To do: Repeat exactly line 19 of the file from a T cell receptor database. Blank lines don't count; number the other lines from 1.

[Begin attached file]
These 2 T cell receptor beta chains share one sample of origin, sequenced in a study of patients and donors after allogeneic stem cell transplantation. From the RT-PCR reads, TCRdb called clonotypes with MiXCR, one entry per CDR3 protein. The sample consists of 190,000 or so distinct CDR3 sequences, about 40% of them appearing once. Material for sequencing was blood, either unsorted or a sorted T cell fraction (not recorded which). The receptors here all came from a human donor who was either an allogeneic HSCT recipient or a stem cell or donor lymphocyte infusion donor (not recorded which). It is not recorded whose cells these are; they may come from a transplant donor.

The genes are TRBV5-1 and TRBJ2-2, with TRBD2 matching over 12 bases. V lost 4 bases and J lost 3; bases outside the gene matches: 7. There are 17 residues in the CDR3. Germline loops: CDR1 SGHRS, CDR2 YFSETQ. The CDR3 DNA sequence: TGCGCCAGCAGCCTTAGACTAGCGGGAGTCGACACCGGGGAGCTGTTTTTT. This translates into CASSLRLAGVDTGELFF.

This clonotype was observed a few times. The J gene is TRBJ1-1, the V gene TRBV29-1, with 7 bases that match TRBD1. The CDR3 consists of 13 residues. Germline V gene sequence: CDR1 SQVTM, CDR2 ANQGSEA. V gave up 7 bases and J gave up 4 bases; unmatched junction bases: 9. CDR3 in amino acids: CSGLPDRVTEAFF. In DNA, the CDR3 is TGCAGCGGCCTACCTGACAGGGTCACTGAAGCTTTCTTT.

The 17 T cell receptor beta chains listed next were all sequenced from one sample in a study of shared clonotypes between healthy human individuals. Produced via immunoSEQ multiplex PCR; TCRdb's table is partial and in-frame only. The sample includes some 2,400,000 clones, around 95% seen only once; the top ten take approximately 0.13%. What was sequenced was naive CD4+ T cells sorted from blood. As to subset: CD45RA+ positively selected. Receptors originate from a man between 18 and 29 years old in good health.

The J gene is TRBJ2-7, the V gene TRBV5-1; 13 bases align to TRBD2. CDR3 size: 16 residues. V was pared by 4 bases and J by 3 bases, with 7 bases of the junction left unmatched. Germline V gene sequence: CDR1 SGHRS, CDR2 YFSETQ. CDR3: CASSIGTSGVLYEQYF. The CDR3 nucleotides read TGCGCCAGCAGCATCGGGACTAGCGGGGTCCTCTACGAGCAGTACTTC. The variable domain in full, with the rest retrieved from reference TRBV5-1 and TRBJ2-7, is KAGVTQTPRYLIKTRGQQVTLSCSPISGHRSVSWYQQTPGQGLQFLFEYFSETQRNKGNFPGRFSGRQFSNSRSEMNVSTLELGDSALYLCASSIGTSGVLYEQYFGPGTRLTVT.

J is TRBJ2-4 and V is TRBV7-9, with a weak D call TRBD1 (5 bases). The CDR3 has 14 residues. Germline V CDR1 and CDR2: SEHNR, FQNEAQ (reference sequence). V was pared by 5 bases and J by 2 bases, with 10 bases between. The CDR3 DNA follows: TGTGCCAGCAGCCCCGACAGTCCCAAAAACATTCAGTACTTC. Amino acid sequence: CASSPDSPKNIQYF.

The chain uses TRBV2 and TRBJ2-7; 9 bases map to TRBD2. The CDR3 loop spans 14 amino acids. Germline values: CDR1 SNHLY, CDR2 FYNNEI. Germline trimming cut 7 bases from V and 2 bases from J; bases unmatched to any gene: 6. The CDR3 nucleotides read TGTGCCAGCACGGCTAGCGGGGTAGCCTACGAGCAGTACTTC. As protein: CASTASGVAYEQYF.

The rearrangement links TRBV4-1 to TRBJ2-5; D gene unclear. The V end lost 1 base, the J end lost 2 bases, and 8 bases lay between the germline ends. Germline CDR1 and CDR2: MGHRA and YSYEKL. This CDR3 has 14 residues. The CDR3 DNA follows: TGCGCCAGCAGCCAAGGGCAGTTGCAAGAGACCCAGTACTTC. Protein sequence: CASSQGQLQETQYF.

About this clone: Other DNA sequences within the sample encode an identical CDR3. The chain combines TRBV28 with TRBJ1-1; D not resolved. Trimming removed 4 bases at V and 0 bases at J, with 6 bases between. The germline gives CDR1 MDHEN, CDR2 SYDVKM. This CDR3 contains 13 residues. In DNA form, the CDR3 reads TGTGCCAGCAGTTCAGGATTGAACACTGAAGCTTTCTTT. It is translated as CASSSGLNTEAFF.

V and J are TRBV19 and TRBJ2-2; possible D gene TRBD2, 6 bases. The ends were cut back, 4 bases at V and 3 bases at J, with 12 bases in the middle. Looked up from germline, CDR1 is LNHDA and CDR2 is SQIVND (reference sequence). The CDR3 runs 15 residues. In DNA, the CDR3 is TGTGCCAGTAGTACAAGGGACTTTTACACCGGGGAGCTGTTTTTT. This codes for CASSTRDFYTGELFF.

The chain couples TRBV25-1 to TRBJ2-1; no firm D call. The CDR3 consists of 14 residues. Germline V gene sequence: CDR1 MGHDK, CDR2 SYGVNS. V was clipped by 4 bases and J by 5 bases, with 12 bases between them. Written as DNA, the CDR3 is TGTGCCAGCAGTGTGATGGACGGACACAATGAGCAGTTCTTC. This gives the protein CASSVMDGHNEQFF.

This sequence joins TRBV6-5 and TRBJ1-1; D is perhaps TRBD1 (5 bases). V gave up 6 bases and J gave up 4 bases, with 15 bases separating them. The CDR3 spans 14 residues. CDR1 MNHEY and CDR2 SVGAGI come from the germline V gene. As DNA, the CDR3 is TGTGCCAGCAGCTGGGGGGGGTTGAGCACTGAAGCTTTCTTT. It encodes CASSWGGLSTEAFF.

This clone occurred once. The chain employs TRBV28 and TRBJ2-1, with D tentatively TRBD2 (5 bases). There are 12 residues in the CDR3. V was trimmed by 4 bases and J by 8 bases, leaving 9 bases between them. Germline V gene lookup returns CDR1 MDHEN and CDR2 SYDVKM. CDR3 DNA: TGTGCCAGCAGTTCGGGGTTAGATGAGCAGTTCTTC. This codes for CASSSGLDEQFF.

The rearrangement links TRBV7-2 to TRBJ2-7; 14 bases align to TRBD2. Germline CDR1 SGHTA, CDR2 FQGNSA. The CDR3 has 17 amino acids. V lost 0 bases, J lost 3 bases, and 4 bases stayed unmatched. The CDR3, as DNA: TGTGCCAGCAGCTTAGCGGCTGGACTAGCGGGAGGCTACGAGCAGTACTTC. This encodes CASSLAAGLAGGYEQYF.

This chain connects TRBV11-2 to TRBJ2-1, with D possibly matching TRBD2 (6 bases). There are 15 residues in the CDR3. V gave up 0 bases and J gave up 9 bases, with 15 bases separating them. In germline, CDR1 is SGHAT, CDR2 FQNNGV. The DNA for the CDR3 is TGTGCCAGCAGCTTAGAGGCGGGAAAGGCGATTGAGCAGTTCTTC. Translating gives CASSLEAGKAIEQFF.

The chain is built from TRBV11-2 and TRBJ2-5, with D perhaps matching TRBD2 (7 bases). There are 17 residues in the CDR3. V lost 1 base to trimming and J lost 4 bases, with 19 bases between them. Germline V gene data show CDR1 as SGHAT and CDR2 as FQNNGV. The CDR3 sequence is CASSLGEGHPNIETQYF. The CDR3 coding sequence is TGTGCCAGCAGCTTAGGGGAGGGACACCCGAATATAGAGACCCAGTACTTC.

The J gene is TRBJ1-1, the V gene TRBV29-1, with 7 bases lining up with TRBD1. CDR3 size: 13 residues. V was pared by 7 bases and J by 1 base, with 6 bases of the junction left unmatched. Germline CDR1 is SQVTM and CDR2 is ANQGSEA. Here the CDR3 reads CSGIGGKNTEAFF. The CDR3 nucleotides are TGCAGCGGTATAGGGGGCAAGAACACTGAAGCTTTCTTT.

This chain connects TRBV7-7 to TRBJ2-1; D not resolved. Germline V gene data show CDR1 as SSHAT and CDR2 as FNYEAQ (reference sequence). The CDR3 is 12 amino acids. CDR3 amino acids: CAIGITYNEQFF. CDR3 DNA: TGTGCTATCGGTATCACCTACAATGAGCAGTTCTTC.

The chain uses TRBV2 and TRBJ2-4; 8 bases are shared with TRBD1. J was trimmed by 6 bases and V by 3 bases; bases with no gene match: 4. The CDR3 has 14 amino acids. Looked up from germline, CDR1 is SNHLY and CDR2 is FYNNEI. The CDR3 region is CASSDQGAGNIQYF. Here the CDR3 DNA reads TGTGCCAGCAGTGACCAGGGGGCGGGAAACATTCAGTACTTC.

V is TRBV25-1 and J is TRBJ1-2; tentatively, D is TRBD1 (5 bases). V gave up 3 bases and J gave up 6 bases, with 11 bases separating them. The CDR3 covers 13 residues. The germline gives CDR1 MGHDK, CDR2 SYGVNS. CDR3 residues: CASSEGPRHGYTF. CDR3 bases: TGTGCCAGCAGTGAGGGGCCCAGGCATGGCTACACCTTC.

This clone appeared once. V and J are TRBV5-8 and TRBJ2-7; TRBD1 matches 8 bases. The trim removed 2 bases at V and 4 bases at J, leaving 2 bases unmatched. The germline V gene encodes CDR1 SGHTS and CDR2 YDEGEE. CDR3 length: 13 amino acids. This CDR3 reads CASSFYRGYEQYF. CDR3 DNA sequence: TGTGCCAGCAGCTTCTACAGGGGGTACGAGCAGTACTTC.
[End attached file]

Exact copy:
The chain uses TRBV2 and TRBJ2-4; 8 bases are shared with TRBD1. J was trimmed by 6 bases and V by 3 bases; bases with no gene match: 4. The CDR3 has 14 amino acids. Looked up from germline, CDR1 is SNHLY and CDR2 is FYNNEI. The CDR3 region is CASSDQGAGNIQYF. Here the CDR3 DNA reads TGTGCCAGCAGTGACCAGGGGGCGGGAAACATTCAGTACTTC.